Comprehensive cancer control is a collaborative process through which a community and its partners pool resources to reduce the burden of cancer. - Centers for Disease Control and Prevention
The Office of Health Policy (OHP) at The University of Texas MD Anderson Cancer Center administers and performs several cancer prevention and control programs funded through multiple sources, including the 1115 Medicaid Transformation Waiver, the Cancer Prevention and Research Institute of Texas (CPRIT) and the MD Anderson Moon Shots Program.
Visit the links, below, to learn more about OHP programs in the following areas of cancer prevention and control.
- Breast Cancer Screening
- Colorectal Cancer Screening & Coalition
- Healthy Congregations Toolkit
- HPV Vaccine & HPV-Associated Cancers
- Improving Survivor Services
- Skin Cancer Prevention & Screening
- Tobacco Use Prevention & Cessation
News and Events
The Texas Cancer Plan (the Plan) aims to reduce the cancer burden across the state and improve the lives of Texans. As the statewide call to action for cancer research, prevention, and control, the Plan identifies the challenges and issues that affect our state and presents a set of goals, objectives, and strategies to help inform and guide communities in the fight against cancer. The intent of the Plan is to provide a coordinated, prioritized, and actionable framework that will help guide efforts to mitigate the cancer burden.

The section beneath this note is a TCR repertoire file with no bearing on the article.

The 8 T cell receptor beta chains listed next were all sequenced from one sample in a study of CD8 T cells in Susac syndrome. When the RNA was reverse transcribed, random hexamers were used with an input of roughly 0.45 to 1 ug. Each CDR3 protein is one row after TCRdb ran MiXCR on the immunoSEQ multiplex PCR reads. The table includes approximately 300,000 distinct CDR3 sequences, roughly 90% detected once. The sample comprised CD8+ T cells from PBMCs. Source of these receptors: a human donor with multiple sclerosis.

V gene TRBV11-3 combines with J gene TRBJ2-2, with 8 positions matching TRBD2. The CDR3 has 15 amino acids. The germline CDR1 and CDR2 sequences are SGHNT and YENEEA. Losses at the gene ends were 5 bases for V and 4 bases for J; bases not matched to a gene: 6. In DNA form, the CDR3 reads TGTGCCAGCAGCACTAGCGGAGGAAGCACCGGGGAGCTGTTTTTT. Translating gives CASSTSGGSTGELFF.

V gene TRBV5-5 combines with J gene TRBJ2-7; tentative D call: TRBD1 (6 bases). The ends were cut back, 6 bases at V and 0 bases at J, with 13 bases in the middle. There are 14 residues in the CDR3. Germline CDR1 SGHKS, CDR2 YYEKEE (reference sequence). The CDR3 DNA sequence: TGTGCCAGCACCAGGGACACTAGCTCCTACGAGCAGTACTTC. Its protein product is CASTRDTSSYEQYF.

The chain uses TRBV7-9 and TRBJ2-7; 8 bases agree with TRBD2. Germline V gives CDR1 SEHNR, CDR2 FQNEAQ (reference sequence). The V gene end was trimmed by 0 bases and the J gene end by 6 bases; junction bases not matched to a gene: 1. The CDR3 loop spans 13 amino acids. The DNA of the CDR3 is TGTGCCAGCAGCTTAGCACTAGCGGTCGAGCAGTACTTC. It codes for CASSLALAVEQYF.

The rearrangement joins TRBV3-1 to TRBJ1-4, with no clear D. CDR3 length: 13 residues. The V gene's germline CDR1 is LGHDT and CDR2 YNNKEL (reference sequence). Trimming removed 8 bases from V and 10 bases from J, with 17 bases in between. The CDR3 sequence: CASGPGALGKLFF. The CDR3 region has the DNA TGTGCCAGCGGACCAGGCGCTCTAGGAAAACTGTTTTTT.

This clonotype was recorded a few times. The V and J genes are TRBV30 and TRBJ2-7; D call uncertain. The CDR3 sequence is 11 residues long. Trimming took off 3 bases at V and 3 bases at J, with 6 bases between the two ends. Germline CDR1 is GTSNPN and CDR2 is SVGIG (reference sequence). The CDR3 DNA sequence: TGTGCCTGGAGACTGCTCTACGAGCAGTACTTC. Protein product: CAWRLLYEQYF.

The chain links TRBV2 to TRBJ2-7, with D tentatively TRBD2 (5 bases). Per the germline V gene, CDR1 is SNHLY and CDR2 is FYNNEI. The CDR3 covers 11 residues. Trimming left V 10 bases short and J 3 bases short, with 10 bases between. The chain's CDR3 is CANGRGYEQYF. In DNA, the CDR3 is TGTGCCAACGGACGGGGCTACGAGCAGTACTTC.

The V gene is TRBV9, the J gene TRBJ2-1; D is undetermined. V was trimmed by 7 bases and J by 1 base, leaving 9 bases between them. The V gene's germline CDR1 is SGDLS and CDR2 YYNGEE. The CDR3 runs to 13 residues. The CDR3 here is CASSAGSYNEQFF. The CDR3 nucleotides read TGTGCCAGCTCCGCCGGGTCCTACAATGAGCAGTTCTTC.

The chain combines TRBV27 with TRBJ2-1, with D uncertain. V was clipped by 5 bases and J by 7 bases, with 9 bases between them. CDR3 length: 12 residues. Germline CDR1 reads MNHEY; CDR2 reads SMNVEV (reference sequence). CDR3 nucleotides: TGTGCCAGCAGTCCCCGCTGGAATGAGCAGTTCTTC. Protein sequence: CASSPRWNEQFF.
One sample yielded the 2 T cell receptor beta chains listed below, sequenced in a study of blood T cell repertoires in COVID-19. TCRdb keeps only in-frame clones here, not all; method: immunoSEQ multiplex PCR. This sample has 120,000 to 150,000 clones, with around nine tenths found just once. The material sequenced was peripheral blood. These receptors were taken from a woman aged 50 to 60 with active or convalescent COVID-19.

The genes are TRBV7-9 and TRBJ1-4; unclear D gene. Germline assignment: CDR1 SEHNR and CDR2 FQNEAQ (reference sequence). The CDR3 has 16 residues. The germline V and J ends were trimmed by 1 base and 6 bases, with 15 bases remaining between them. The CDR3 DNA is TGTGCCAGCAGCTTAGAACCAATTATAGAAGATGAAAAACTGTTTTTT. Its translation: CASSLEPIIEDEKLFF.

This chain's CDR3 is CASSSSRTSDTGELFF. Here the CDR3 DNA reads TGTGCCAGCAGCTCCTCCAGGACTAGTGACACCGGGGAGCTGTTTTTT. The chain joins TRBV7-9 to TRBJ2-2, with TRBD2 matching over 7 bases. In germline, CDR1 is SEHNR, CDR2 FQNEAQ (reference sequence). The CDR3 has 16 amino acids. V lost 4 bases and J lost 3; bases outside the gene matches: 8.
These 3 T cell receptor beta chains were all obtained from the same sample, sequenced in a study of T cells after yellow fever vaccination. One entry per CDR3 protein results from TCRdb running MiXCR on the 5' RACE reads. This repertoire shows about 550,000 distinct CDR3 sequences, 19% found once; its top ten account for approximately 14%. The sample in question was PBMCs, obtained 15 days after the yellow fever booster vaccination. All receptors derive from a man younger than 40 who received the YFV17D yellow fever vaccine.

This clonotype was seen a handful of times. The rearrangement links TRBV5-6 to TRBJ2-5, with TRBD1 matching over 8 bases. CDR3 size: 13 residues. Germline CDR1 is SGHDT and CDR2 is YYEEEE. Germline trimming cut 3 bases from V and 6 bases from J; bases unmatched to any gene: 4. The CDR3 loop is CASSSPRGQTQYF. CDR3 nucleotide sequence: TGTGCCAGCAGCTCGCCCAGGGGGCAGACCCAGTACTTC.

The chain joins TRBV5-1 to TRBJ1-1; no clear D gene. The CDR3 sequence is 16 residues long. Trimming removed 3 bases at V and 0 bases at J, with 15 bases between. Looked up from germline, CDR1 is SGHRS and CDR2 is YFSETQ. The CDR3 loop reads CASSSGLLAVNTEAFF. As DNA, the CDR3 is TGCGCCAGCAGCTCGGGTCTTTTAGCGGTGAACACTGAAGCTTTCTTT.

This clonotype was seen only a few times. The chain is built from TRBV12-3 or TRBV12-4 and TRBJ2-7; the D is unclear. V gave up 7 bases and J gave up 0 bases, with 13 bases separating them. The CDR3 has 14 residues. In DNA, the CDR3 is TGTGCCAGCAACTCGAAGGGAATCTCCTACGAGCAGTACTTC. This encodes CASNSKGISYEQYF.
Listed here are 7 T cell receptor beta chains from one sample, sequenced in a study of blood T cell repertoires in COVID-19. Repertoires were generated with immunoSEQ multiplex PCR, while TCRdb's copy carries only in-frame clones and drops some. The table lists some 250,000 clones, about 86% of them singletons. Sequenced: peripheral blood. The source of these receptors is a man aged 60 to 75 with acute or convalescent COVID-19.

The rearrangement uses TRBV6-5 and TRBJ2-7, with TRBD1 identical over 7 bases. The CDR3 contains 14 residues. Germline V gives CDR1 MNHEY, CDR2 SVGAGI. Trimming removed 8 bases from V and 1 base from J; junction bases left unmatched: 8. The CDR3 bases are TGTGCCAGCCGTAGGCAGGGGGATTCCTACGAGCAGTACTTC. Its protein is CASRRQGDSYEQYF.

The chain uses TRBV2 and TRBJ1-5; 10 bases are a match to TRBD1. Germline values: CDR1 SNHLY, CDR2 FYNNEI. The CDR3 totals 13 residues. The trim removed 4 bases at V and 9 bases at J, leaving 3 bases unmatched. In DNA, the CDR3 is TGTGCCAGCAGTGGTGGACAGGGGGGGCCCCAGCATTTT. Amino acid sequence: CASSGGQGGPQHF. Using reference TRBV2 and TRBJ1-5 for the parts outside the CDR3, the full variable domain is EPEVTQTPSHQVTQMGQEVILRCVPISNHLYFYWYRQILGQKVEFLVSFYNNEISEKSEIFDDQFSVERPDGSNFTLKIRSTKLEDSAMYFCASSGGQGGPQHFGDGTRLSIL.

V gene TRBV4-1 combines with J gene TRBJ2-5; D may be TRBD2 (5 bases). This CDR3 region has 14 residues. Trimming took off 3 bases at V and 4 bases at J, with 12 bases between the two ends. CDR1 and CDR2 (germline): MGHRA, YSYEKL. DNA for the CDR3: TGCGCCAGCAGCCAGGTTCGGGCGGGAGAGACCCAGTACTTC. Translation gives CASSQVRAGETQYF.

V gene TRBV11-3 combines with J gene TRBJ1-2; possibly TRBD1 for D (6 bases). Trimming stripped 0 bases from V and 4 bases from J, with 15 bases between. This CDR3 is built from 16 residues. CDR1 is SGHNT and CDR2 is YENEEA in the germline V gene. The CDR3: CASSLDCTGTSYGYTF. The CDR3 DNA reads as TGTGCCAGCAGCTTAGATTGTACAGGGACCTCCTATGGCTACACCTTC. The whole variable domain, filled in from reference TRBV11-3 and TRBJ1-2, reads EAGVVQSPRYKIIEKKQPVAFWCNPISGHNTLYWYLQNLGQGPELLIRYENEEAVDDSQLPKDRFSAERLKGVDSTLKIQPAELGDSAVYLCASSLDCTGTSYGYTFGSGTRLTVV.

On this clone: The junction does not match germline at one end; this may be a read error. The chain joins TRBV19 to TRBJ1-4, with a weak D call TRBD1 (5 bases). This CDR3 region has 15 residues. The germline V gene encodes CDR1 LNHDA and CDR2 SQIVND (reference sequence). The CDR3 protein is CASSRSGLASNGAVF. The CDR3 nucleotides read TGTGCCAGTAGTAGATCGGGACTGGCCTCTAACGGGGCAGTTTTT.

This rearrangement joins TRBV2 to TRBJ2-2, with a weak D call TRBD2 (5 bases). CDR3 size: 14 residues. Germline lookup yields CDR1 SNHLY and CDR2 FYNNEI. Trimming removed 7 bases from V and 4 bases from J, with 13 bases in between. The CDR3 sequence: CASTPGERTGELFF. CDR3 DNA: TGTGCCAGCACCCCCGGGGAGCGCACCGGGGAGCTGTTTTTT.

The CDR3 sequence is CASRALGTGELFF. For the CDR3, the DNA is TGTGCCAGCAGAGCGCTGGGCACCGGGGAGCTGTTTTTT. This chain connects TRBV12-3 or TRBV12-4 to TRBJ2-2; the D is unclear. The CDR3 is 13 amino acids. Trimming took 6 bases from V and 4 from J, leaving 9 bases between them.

The 2018 Texas Cancer Plan is published by the Cancer Prevention and Research Institute of Texas (CPRIT). To learn more about The Plan, click on the following link: https://www.cprit.state.tx.us/about-us/texas-cancer-plan
CDC Recommends Two HPV Shots for Younger Adolescents
Centers for Disease Control and Prevention (CDC) Preteen Vax News, October 19, 2016 (Special Edition, October 2016 ACIP Meeting)
CDC Recommends Two HPV Shots for Younger Adolescents
CDC now routinely recommends two doses of HPV vaccine for 11 or 12 year olds to prevent HPV cancers. This recommendation makes it easier for parents to protect their children by reducing the number of shots and trips to the doctor. HPV vaccination is an important cancer prevention tool and two doses of HPV vaccine will provide safe, effective and long-lasting protection when given at the recommended ages of 11 and 12 years. Some of the specifics of the recommendation include:
- The first HPV vaccine dose is routinely recommended at 11-12 years old. The second dose of the vaccine should be administered 6 to 12 months after the first dose.
- Teens and young adults who start the series at ages 15 through 26 years will continue to need three doses of HPV vaccine to protect against cancer-causing HPV infections.
- Adolescents aged 9 through 14 years who have already received two doses of HPV vaccine less than 6 months apart, will require a third dose.
- Three doses are recommended for people with weakened immune systems aged 9-26 years.
The University of Texas MD Anderson Cancer Center in Houston has conducted a detailed assessment or "environmental scan" on HPV vaccination in pediatric care settings in Texas. The report provides an overview of HPV-related cancer burden in Texas and identifies barriers to and facilitators of HPV vaccination in the pediatric population as observed by Texas stakeholders. This project was funded by a grant from the National Cancer Institute. Learn more....